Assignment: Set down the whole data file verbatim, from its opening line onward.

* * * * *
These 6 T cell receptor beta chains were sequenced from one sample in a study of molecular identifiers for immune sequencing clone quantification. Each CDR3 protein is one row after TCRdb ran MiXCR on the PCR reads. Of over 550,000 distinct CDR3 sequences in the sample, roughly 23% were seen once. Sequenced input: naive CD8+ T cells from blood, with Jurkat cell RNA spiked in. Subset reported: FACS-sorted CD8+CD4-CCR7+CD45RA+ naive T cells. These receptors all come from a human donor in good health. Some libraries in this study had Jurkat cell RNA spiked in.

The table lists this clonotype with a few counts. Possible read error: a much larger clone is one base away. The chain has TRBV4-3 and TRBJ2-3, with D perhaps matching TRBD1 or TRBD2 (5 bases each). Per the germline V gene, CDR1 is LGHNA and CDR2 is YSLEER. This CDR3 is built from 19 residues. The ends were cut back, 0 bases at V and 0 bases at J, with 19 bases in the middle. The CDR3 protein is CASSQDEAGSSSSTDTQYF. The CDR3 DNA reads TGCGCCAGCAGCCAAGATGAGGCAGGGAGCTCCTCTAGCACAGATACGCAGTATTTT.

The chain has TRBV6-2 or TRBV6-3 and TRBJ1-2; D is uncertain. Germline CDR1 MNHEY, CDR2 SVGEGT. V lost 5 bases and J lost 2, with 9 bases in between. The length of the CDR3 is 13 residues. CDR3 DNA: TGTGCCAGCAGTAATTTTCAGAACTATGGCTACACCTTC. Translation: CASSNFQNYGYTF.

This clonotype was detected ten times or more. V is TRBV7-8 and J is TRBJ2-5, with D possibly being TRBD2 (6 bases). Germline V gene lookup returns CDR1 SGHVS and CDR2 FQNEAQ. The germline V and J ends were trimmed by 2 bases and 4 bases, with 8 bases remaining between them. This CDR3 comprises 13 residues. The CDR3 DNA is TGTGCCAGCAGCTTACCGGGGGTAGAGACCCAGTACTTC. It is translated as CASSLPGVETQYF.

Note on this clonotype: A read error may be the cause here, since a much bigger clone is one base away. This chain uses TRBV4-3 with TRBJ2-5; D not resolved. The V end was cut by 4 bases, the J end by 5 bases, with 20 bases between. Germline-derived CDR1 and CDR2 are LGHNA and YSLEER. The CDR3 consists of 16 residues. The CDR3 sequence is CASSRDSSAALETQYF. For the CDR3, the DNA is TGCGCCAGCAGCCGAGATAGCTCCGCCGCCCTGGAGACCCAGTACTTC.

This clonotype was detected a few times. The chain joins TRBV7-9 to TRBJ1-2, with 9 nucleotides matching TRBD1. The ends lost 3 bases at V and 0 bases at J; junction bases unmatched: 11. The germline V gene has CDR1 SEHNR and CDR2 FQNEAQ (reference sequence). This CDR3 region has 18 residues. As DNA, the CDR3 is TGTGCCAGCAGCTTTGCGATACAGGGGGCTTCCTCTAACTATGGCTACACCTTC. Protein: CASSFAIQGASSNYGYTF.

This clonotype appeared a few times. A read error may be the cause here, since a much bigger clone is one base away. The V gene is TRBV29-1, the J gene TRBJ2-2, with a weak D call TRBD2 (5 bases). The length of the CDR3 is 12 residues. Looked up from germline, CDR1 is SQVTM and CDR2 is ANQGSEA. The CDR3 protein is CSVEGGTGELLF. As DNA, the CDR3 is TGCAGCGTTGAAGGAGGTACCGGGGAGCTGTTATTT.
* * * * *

These 6 T cell receptor beta chains were sequenced from one sample in a study of molecular identifiers for immune sequencing clone quantification. Each CDR3 protein is one row after TCRdb ran MiXCR on the PCR reads. Of over 550,000 distinct CDR3 sequences in the sample, roughly 23% were seen once. Sequenced input: naive CD8+ T cells from blood, with Jurkat cell RNA spiked in. Subset reported: FACS-sorted CD8+CD4-CCR7+CD45RA+ naive T cells. These receptors all come from a human donor in good health. Some libraries in this study had Jurkat cell RNA spiked in.

The table lists this clonotype with a few counts. Possible read error: a much larger clone is one base away. The chain has TRBV4-3 and TRBJ2-3, with D perhaps matching TRBD1 or TRBD2 (5 bases each). Per the germline V gene, CDR1 is LGHNA and CDR2 is YSLEER. This CDR3 is built from 19 residues. The ends were cut back, 0 bases at V and 0 bases at J, with 19 bases in the middle. The CDR3 protein is CASSQDEAGSSSSTDTQYF. The CDR3 DNA reads TGCGCCAGCAGCCAAGATGAGGCAGGGAGCTCCTCTAGCACAGATACGCAGTATTTT.

The chain has TRBV6-2 or TRBV6-3 and TRBJ1-2; D is uncertain. Germline CDR1 MNHEY, CDR2 SVGEGT. V lost 5 bases and J lost 2, with 9 bases in between. The length of the CDR3 is 13 residues. CDR3 DNA: TGTGCCAGCAGTAATTTTCAGAACTATGGCTACACCTTC. Translation: CASSNFQNYGYTF.

This clonotype was detected ten times or more. V is TRBV7-8 and J is TRBJ2-5, with D possibly being TRBD2 (6 bases). Germline V gene lookup returns CDR1 SGHVS and CDR2 FQNEAQ. The germline V and J ends were trimmed by 2 bases and 4 bases, with 8 bases remaining between them. This CDR3 comprises 13 residues. The CDR3 DNA is TGTGCCAGCAGCTTACCGGGGGTAGAGACCCAGTACTTC. It is translated as CASSLPGVETQYF.

Note on this clonotype: A read error may be the cause here, since a much bigger clone is one base away. This chain uses TRBV4-3 with TRBJ2-5; D not resolved. The V end was cut by 4 bases, the J end by 5 bases, with 20 bases between. Germline-derived CDR1 and CDR2 are LGHNA and YSLEER. The CDR3 consists of 16 residues. The CDR3 sequence is CASSRDSSAALETQYF. For the CDR3, the DNA is TGCGCCAGCAGCCGAGATAGCTCCGCCGCCCTGGAGACCCAGTACTTC.

This clonotype was detected a few times. The chain joins TRBV7-9 to TRBJ1-2, with 9 nucleotides matching TRBD1. The ends lost 3 bases at V and 0 bases at J; junction bases unmatched: 11. The germline V gene has CDR1 SEHNR and CDR2 FQNEAQ (reference sequence). This CDR3 region has 18 residues. As DNA, the CDR3 is TGTGCCAGCAGCTTTGCGATACAGGGGGCTTCCTCTAACTATGGCTACACCTTC. Protein: CASSFAIQGASSNYGYTF.

This clonotype appeared a few times. A read error may be the cause here, since a much bigger clone is one base away. The V gene is TRBV29-1, the J gene TRBJ2-2, with a weak D call TRBD2 (5 bases). The length of the CDR3 is 12 residues. Looked up from germline, CDR1 is SQVTM and CDR2 is ANQGSEA. The CDR3 protein is CSVEGGTGELLF. As DNA, the CDR3 is TGCAGCGTTGAAGGAGGTACCGGGGAGCTGTTATTT.